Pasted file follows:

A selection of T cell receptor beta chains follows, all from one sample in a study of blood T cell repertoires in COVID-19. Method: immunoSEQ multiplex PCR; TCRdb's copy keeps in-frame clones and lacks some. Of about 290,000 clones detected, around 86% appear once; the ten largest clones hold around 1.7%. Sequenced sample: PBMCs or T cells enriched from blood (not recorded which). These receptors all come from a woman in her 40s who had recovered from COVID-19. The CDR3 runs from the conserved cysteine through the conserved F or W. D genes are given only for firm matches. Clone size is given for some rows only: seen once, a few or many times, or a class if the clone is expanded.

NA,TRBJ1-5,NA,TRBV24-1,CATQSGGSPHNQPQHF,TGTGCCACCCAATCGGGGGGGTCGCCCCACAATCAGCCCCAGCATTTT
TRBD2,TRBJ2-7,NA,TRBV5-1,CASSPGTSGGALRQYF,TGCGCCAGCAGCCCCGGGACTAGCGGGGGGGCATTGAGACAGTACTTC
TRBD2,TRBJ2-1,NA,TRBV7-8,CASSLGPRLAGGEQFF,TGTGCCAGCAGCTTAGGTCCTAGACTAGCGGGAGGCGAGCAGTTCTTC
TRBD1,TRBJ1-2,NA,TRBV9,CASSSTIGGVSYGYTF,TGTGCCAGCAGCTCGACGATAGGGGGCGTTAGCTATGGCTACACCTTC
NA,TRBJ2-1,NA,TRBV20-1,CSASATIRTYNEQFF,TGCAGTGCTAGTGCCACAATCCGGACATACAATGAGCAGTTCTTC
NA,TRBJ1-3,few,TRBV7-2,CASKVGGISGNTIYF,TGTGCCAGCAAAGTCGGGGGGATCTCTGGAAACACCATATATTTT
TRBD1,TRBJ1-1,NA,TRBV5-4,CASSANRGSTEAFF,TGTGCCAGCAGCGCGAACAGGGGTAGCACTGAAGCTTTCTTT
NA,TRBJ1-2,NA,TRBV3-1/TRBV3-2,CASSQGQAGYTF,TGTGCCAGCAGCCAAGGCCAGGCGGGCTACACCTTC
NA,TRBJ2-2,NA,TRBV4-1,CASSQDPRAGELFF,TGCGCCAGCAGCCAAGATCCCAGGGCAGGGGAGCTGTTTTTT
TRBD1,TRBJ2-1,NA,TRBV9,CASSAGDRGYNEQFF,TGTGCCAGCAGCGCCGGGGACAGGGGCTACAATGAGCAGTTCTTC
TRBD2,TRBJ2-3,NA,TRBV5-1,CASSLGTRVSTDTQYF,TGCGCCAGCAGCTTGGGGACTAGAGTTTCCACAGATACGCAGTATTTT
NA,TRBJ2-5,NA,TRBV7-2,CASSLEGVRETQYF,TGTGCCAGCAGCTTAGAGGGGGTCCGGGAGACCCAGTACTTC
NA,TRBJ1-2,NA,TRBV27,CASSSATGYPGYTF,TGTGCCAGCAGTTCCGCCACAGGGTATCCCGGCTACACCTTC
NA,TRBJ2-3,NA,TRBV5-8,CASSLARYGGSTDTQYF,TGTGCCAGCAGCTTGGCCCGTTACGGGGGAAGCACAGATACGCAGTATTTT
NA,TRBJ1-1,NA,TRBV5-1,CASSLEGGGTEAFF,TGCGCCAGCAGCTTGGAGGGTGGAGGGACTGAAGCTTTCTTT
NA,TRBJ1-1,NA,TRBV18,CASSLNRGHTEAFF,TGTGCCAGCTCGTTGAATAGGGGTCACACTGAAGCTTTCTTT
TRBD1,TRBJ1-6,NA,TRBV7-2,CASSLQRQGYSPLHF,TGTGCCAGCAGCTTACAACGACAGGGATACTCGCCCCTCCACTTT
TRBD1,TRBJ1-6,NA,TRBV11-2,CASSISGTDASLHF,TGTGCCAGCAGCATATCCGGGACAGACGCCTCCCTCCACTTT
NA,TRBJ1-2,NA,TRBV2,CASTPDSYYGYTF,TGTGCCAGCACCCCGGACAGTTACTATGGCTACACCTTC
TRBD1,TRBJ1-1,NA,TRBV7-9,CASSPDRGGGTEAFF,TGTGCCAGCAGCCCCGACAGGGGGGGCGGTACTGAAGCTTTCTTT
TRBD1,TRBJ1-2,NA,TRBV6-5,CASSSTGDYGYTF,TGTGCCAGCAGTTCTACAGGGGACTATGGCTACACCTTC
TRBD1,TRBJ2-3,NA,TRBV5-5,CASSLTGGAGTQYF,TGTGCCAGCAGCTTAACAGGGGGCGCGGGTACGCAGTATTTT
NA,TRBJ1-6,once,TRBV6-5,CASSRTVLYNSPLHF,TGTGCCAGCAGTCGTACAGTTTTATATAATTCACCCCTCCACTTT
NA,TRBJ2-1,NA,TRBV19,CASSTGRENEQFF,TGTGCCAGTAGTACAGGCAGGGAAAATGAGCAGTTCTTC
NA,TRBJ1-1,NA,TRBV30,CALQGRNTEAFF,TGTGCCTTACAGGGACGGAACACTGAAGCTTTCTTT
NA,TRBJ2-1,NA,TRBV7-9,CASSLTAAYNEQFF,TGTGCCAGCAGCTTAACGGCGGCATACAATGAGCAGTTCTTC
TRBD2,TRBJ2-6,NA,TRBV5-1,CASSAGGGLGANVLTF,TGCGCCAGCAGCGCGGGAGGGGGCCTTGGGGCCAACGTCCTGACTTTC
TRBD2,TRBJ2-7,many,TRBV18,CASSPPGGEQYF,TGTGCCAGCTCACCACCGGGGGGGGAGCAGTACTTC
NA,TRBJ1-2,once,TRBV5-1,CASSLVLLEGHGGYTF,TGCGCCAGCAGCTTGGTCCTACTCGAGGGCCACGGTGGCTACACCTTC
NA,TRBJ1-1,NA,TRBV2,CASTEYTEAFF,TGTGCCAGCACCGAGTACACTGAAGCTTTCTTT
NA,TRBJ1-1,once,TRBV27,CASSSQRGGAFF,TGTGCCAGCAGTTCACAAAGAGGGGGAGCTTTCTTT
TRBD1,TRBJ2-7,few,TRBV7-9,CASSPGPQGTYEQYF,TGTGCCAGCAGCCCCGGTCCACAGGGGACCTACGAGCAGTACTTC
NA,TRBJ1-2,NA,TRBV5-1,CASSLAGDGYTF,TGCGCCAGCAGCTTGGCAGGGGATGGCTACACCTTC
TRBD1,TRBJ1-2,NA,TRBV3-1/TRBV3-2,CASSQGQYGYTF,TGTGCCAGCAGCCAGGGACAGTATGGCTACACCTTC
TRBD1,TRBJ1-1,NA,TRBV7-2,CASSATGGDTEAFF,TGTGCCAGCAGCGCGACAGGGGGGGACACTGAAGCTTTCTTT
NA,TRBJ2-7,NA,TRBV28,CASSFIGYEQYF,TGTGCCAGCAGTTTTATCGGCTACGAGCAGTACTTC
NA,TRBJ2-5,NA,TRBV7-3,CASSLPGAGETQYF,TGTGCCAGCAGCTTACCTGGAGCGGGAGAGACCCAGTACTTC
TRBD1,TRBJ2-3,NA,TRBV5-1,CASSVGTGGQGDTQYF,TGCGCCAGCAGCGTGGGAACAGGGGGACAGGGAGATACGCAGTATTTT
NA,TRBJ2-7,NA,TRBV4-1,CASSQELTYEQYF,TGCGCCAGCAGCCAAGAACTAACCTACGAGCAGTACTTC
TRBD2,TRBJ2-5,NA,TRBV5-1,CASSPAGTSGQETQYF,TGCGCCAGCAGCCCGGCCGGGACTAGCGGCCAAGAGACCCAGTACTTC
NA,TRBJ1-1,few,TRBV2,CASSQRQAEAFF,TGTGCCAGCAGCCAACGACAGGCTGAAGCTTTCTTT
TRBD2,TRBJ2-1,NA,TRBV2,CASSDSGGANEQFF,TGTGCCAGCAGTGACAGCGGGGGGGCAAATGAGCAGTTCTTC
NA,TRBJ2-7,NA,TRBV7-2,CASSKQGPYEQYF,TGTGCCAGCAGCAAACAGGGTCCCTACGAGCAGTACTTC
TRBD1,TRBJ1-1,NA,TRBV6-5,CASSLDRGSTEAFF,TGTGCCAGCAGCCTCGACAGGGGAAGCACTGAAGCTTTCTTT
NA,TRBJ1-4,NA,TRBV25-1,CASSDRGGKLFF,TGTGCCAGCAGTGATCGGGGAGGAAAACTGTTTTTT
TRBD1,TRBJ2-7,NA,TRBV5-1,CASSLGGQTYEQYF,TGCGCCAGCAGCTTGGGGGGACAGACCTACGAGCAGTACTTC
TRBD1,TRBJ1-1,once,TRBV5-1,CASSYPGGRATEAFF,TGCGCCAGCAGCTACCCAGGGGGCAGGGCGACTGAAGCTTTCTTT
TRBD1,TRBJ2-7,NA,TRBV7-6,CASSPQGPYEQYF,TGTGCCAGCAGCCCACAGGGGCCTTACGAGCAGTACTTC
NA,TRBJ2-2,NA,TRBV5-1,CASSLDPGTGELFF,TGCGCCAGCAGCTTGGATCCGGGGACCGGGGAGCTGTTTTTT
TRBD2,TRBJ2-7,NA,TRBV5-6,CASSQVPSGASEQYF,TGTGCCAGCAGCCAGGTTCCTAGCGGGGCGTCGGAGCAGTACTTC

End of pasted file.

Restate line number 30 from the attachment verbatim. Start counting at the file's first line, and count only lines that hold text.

NA,TRBJ1-2,once,TRBV5-1,CASSLVLLEGHGGYTF,TGCGCCAGCAGCTTGGTCCTACTCGAGGGCCACGGTGGCTACACCTTC